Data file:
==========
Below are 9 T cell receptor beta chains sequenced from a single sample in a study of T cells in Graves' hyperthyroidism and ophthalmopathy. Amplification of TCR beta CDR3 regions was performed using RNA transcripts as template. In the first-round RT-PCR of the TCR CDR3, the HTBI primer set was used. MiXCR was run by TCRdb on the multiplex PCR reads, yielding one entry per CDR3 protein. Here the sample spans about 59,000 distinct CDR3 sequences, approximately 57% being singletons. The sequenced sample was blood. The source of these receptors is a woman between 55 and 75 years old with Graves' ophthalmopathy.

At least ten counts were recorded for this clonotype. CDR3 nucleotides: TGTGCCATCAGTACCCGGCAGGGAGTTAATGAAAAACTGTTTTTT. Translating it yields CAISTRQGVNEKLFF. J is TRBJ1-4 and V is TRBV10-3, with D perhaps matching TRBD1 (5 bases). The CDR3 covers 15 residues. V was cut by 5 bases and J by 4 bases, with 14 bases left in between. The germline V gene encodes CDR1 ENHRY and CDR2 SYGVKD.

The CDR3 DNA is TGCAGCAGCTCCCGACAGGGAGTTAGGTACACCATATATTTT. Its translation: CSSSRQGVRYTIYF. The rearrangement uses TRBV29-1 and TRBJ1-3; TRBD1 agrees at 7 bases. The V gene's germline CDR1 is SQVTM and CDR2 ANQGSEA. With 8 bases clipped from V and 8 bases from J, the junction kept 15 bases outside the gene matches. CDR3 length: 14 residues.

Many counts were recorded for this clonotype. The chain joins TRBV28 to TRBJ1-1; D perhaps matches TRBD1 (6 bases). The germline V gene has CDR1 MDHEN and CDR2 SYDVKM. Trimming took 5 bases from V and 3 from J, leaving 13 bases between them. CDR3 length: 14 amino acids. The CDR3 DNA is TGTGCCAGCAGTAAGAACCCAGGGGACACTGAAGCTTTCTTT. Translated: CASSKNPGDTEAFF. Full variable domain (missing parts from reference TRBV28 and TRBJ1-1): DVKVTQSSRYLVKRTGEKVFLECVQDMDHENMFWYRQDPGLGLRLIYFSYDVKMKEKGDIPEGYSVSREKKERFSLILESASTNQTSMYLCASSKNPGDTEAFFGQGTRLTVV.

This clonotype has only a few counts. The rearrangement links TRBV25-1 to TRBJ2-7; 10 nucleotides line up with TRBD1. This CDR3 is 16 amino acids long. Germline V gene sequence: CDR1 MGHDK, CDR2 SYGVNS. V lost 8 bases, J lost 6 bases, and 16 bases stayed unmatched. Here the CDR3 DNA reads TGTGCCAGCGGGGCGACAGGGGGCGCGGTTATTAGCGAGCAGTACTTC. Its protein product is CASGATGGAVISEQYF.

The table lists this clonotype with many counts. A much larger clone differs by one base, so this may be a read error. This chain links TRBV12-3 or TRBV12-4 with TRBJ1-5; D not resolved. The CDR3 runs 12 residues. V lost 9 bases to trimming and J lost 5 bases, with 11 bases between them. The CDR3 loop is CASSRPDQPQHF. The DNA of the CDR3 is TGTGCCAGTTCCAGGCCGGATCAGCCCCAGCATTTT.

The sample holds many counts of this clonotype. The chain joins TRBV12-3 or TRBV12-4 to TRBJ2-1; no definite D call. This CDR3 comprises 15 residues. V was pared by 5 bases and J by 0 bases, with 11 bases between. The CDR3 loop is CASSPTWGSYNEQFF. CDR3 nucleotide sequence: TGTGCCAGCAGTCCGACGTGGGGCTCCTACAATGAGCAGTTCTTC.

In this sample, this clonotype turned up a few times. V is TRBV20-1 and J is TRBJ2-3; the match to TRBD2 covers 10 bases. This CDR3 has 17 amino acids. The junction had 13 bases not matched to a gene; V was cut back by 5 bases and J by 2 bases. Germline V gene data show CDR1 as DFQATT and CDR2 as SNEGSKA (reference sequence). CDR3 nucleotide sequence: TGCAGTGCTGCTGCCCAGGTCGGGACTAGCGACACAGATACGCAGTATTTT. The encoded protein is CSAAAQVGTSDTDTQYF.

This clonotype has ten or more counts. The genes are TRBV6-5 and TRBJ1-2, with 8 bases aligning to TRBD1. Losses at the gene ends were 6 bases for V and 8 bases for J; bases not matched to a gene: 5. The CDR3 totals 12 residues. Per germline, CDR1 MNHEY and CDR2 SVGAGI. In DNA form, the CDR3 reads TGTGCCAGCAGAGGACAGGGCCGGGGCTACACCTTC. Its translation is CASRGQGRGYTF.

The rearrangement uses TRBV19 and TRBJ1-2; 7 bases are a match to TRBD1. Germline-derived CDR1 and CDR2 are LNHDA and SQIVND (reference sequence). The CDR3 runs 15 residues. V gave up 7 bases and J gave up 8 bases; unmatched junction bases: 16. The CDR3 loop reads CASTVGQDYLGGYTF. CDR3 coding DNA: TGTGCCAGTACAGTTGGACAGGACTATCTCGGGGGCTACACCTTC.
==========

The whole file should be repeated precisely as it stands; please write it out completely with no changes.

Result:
Below are 9 T cell receptor beta chains sequenced from a single sample in a study of T cells in Graves' hyperthyroidism and ophthalmopathy. Amplification of TCR beta CDR3 regions was performed using RNA transcripts as template. In the first-round RT-PCR of the TCR CDR3, the HTBI primer set was used. MiXCR was run by TCRdb on the multiplex PCR reads, yielding one entry per CDR3 protein. Here the sample spans about 59,000 distinct CDR3 sequences, approximately 57% being singletons. The sequenced sample was blood. The source of these receptors is a woman between 55 and 75 years old with Graves' ophthalmopathy.

At least ten counts were recorded for this clonotype. CDR3 nucleotides: TGTGCCATCAGTACCCGGCAGGGAGTTAATGAAAAACTGTTTTTT. Translating it yields CAISTRQGVNEKLFF. J is TRBJ1-4 and V is TRBV10-3, with D perhaps matching TRBD1 (5 bases). The CDR3 covers 15 residues. V was cut by 5 bases and J by 4 bases, with 14 bases left in between. The germline V gene encodes CDR1 ENHRY and CDR2 SYGVKD.

The CDR3 DNA is TGCAGCAGCTCCCGACAGGGAGTTAGGTACACCATATATTTT. Its translation: CSSSRQGVRYTIYF. The rearrangement uses TRBV29-1 and TRBJ1-3; TRBD1 agrees at 7 bases. The V gene's germline CDR1 is SQVTM and CDR2 ANQGSEA. With 8 bases clipped from V and 8 bases from J, the junction kept 15 bases outside the gene matches. CDR3 length: 14 residues.

Many counts were recorded for this clonotype. The chain joins TRBV28 to TRBJ1-1; D perhaps matches TRBD1 (6 bases). The germline V gene has CDR1 MDHEN and CDR2 SYDVKM. Trimming took 5 bases from V and 3 from J, leaving 13 bases between them. CDR3 length: 14 amino acids. The CDR3 DNA is TGTGCCAGCAGTAAGAACCCAGGGGACACTGAAGCTTTCTTT. Translated: CASSKNPGDTEAFF. Full variable domain (missing parts from reference TRBV28 and TRBJ1-1): DVKVTQSSRYLVKRTGEKVFLECVQDMDHENMFWYRQDPGLGLRLIYFSYDVKMKEKGDIPEGYSVSREKKERFSLILESASTNQTSMYLCASSKNPGDTEAFFGQGTRLTVV.

This clonotype has only a few counts. The rearrangement links TRBV25-1 to TRBJ2-7; 10 nucleotides line up with TRBD1. This CDR3 is 16 amino acids long. Germline V gene sequence: CDR1 MGHDK, CDR2 SYGVNS. V lost 8 bases, J lost 6 bases, and 16 bases stayed unmatched. Here the CDR3 DNA reads TGTGCCAGCGGGGCGACAGGGGGCGCGGTTATTAGCGAGCAGTACTTC. Its protein product is CASGATGGAVISEQYF.

The table lists this clonotype with many counts. A much larger clone differs by one base, so this may be a read error. This chain links TRBV12-3 or TRBV12-4 with TRBJ1-5; D not resolved. The CDR3 runs 12 residues. V lost 9 bases to trimming and J lost 5 bases, with 11 bases between them. The CDR3 loop is CASSRPDQPQHF. The DNA of the CDR3 is TGTGCCAGTTCCAGGCCGGATCAGCCCCAGCATTTT.

The sample holds many counts of this clonotype. The chain joins TRBV12-3 or TRBV12-4 to TRBJ2-1; no definite D call. This CDR3 comprises 15 residues. V was pared by 5 bases and J by 0 bases, with 11 bases between. The CDR3 loop is CASSPTWGSYNEQFF. CDR3 nucleotide sequence: TGTGCCAGCAGTCCGACGTGGGGCTCCTACAATGAGCAGTTCTTC.

In this sample, this clonotype turned up a few times. V is TRBV20-1 and J is TRBJ2-3; the match to TRBD2 covers 10 bases. This CDR3 has 17 amino acids. The junction had 13 bases not matched to a gene; V was cut back by 5 bases and J by 2 bases. Germline V gene data show CDR1 as DFQATT and CDR2 as SNEGSKA (reference sequence). CDR3 nucleotide sequence: TGCAGTGCTGCTGCCCAGGTCGGGACTAGCGACACAGATACGCAGTATTTT. The encoded protein is CSAAAQVGTSDTDTQYF.

This clonotype has ten or more counts. The genes are TRBV6-5 and TRBJ1-2, with 8 bases aligning to TRBD1. Losses at the gene ends were 6 bases for V and 8 bases for J; bases not matched to a gene: 5. The CDR3 totals 12 residues. Per germline, CDR1 MNHEY and CDR2 SVGAGI. In DNA form, the CDR3 reads TGTGCCAGCAGAGGACAGGGCCGGGGCTACACCTTC. Its translation is CASRGQGRGYTF.

The rearrangement uses TRBV19 and TRBJ1-2; 7 bases are a match to TRBD1. Germline-derived CDR1 and CDR2 are LNHDA and SQIVND (reference sequence). The CDR3 runs 15 residues. V gave up 7 bases and J gave up 8 bases; unmatched junction bases: 16. The CDR3 loop reads CASTVGQDYLGGYTF. CDR3 coding DNA: TGTGCCAGTACAGTTGGACAGGACTATCTCGGGGGCTACACCTTC.